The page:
K.C. Rondello '92, B.A. Communication and Business Administration
"If anyone had told me while I was at Trinity that I'd be a physician, much less a disaster epidemiologist, I'd have told them they were nuts." But as K.C. Rondello, M.D., M.P.H. discovered, "just when you think you've figured it out, life has a funny way of throwing you a curveball."
As a young man from Long Island, New York who had never been west of Pennsylvania and had many universities to choose from, K.C. took a "leap of faith" and opted for Trinity sight unseen. Thrust into a culture that was completely foreign to him, the first semester was rough. Mexican food was an eye-opening experience. Southern cuisine was another. When he heard a much larger classmate order "a big bowl of grits," K.C. reckoned he didn't need quite that much and confidently said, "I'll just have a grit."
Despite the culture shock, K.C. persevered, majored in communication and business
administration, and remembers two standout professors: Sammye Johnson (communication) and Moya Ball (speech and drama). "I don't think a day goes by that I don't employ the finesse and confidence Moya instilled in me or the writing skills made possible by Sammye's guiding hand and steely-eyed stare."
As a senior with one last Common Curriculum course to complete, K.C. chose "The U.S. Health Care System," simply because it fit best into his schedule. "From the first day, I was hooked," he says—so much so that he accepted an offer to attend Yale and earned a Master of Public Health.
Inspired by his academic adviser at Yale, who happened to be an M.D. as well as an M.P.H., K.C. took another leap of faith. Less than 24 hours after receiving his degree from Yale, K.C. found himself at SUNY Stony Brook, where he completed the 40 hours of pre-med prerequisites, took the MCAT, enrolled at St. George's, University of London in the U.K., and in 2000 became a medical doctor and epidemiologist. With the clinical acumen to interact with physicians and the administrative expertise to manage health systems, he was now prepared for a career as a physician executive. That's where fate stepped in.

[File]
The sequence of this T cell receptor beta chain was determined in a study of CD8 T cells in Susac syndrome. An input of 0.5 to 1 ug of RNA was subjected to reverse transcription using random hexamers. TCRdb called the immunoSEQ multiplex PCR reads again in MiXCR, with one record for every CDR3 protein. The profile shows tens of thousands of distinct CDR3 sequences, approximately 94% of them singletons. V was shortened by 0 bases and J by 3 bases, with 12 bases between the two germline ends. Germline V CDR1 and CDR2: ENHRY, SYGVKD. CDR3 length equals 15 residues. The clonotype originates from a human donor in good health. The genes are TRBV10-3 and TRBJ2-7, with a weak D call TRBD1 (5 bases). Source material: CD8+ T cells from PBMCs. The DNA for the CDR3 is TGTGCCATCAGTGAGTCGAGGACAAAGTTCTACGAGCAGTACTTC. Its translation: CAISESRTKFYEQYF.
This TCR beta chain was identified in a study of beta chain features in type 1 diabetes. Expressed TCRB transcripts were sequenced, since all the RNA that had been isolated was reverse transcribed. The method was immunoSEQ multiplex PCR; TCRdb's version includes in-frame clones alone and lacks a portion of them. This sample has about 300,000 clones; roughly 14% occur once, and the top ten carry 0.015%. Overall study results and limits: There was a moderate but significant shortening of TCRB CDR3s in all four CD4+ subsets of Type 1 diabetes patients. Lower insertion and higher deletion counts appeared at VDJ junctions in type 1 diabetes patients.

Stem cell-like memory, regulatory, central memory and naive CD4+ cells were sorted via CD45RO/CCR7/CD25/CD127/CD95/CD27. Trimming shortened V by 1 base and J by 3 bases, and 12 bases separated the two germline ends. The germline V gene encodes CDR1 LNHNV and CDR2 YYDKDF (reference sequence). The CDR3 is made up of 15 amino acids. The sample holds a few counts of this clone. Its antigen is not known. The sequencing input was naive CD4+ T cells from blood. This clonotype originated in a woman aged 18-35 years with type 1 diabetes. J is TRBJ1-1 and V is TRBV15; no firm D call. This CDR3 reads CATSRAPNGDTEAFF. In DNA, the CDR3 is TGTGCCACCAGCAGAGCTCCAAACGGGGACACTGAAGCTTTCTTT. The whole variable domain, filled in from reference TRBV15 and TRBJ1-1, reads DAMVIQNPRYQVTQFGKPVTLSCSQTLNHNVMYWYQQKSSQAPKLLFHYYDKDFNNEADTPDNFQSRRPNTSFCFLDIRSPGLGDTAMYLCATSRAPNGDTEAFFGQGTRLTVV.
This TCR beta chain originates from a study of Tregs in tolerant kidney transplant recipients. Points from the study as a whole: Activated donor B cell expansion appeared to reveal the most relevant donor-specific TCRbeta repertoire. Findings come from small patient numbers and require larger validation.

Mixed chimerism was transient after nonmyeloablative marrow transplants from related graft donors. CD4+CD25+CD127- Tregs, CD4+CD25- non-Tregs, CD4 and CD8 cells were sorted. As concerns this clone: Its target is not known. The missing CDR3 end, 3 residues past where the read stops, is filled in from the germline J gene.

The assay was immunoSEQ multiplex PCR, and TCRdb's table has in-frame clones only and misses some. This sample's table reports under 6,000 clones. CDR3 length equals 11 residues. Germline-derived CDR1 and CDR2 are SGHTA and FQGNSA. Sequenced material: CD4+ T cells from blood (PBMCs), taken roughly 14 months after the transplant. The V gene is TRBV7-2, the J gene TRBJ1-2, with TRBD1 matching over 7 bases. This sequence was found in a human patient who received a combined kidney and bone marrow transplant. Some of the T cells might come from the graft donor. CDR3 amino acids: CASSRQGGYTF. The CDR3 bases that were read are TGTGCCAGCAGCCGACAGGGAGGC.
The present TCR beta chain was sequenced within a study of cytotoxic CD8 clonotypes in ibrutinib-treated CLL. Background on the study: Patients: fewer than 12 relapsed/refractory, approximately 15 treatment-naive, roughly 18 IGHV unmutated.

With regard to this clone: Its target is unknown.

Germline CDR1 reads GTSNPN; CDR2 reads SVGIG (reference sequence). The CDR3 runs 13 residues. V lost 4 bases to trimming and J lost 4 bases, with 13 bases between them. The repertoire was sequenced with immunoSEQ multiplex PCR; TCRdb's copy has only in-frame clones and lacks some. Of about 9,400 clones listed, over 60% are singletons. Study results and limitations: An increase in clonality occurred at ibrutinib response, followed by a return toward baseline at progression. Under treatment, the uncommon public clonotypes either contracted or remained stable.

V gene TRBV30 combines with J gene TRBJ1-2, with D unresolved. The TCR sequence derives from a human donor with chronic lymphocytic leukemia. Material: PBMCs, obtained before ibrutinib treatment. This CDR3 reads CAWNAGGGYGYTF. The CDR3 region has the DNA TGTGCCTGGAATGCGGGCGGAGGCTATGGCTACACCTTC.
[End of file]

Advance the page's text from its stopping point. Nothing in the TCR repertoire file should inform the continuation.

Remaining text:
On his first day of work as the physician executive of Franklin Hospital Medical Center in Valley Stream, N.Y., K.C. was waiting to have a physical, get his ID badge, etc. when the Twin Towers were struck. "The CEO ran into the room and said he needed me to help triage and treat in the ER," K.C. said. "I told him I hadn't even been medically cleared to work yet."
"None of that matters," the CEO responded. "We're at war." Within hours, K.C. arrived at Ground Zero, where he remained on site for a month. "It was the single most pivotal event of my life," K.C. says.
Reflecting on the magnitude of that event, K.C. "thought long and hard about how best to make my time count." He went on to become a health system disaster preparedness director and administrator of a Health Resources and Services Administration (HRSA) Center for Healthcare Preparedness, eventually entering academia at Adelphi University as a professor and chair. This occupation affords him the opportunity to teach the next generation of emergency responders while still working domestically and internationally in disaster relief.
K.C. is also a disaster epidemiologist with the National Disaster Medical System, the organization responsible for managing the federal government's medical response to major emergencies and disasters. Additionally, impassioned by a Yale Alumni Service Corps mission trip to Mexico, K.C. began volunteering with other NGOs on service missions around the world during his spring, summer, and fall breaks in academia. He has slept on straw, survived on insects, and been stung by a venomous scorpion, but his time has been "marked by impact, not hardship."
What is hard, he acknowledges, is being up close and personal with human suffering and lacking the time or resources to alleviate it. He recalls being in a makeshift clinic on the Dominican/Haitian border and having to tell a waiting crowd that they could not see any more patients. "It was gut wrenching to see people pleading; mothers holding up their infants with tears streaming down their cheeks. Those instances are hard to get a grip on." K.C. copes by having long conversations with colleagues and reminding himself of "the patients who were seen, the lives that were saved."
On a recent trip to West Africa, he was walking with Sam, a member of his host family in the village of Abura. As they passed a tinned-roof, cinder-block shack with a television on, Sam started to laugh. When K.C. asked him what was so funny, Sam said it was the report of something going on in New York City called Occupy Wall Street. "They think they are the 99 percent? This is the 99 percent," he said gesturing to the destitute surroundings.
Although his time at Ground Zero had a deleterious effect on his health which may limit how long he can continue, K.C. remains committed to his mission and disaster relief work. "I've found that enthusiasm for this type of work is infectious," he says, "and I hope to give as many more people the bug as I can. It would be wonderful to establish an Alumni Service Corps where I currently work or perhaps even at Trinity. If there are any takers, you know where to find me."
You can reach K.C. at KC@aya.yale.edu